The thought of sharing the love of your life with another is impossible. But when that significant other is Krishna, you hardly have a say in the matter!
This is a tale of a love triangle, one-up-manship and competition to win over Krishna. So how did the Lord untangle this triangle?
“Narayana…Narayana…” sang Narada muni in praise of Lord Vishnu, as he descended in Satyabhama’s courtyard, clanging the kartal in one hand and veena slung across his shoulders.
Satyabhama bowed her head in reverence. “What brings you here munivar? she asked.
A mischievous smile spread across the sage’s lips, and his eyes sparkled with the thought of the aftermath of his statement, “I should not be telling you this, devi…but….” he paused for effect, with a I-should-not-be-telling-you-this look in his eyes. “No, I think, I should leave,” he said starting to depart.
Satyabhama was suddenly curious. “Mahamuni, come and be seated,” she said, “I’ll get you some fruit nectar to drink.”
“If you insist,” he said shrugging his shoulders.
She offered him the fruit nectar and he drank it happily.
“Now tell me what the matter is,” she asked.
“I heard that Krishna, your husband, has given the exotic Parijata flowers to Rukhmini. I also heard he didn’t give you any? Tch tch…how could he do that? Isn’t he supposed to treat all his wives equally?”
He waited for her to absorb the news.
“The Parijata was obtained during the Samudra-manthan. It is the most fragrant of all flowers, and it is also Krishna’s favorite. If he has given it to Rukhmini, it means that he loves her the most, isn’t it?”
He had? Satyabhama looked hurt. She loved Krishna with all her heart. Didn’t he love her as much? Why had he not given her those exotic flowers?
“Oh, I’m so sorry I hurt you,” said Narada pretending to sympathize but all the while trying to suppress a smile, “See? This is why I wouldn’t tell you.”
“Oh, Munivar, what should I do now?” she asked, feeling humiliated, “How do I find out if Krishna indeed loves me.”
“That’s easy, devi,” said Narada, “He got her a flower, you ask him to get the whole tree,” he said winking mischievously. His work done, he took leave of her, clanging his kartal once again and chanting his lord’s praise, “Narayana….Narayana.”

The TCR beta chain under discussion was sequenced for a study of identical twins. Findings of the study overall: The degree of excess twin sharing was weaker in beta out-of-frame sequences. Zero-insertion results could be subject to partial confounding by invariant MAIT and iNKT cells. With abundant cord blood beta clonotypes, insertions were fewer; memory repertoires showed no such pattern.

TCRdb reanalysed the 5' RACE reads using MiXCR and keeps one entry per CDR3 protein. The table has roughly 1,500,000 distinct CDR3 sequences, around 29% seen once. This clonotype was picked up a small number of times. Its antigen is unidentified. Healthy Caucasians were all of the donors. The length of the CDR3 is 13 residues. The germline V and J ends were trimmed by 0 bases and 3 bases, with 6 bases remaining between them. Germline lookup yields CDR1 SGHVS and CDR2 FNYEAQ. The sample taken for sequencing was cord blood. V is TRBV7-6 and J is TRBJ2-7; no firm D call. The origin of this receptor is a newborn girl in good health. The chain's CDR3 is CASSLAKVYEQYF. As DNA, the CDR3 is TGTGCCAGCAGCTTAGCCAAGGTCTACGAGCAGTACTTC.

Satyabhama was so hurt, she immediately sought an audience with Krishna.
“What is it my love, you look upset,” asked Krishna, oblivious to the fire the mischievous sage had ignited in her mind, “Did something happen?”
“You don’t love me, my Lord,” she said sulking like a little child. “You love didi Rukhmini more. That is why you got her the Parijata flowers and got me nothing. Narada muni has told me everything.”
Krishna closed his eyes and sighed. Narada…wait till I meet you.
“The Parijata is in Indralok,” he reasoned, “Indra will be furious if I bring it here. I can get you some flowers if you want.”
“If I want? Why wouldn’t I want? You should have got me the flowers, but…before I asked you for it,” she pouted, “Now I want the tree. If you love me, get me the tree.”
“No my sweetest heart, I love you as much,” he said trying to pacify her. “You both are like my eyes, how does one love one eye more than the other?”
“Prove it. Get me the tree,” she said stubbornly.
Krishna realized the futility of arguing with her. What was with these women and the competition amongst themselves? Was it so difficult to comprehend that he loved them equally?
And thus he set forth to Indralok to get the tree. After an intense battle with Lord Indra, he managed to procure the tree for her.
Satyabhama was thrilled. You love me the most, my Lord? I knew it!” she exclaimed.
“Where do you want to plant it?” he asked.
She pondered over it for several minutes. Rukhmini must know that Krishna loved his Satyabhama the most.
“Lord, plant it on my side of the garden, but close to the wall between my garden and Didi’s”. It would be a reminder to Rukhmini that Satyabhama was the Lord’s favorite.
Krishna saw through her plan and smiled to himself. “So be it,” he said.
Just as he finished planting, he saw Rukhmini look at the Parijata tree and was suddenly worried. He asked her, “Now are you about to ask me whom do I love more?” The perils of having too many wives, he thought.
“No, my Lord,” said Rukhmini, “I know you love me the most, because you planted the tree in such a way that the westward wind will drop all the flowers in my garden. Satyabhama may have gotten her tree, but finally, I get the flowers, don’t I?”
Krishna smiled. Women.
This day...last year...T for Trust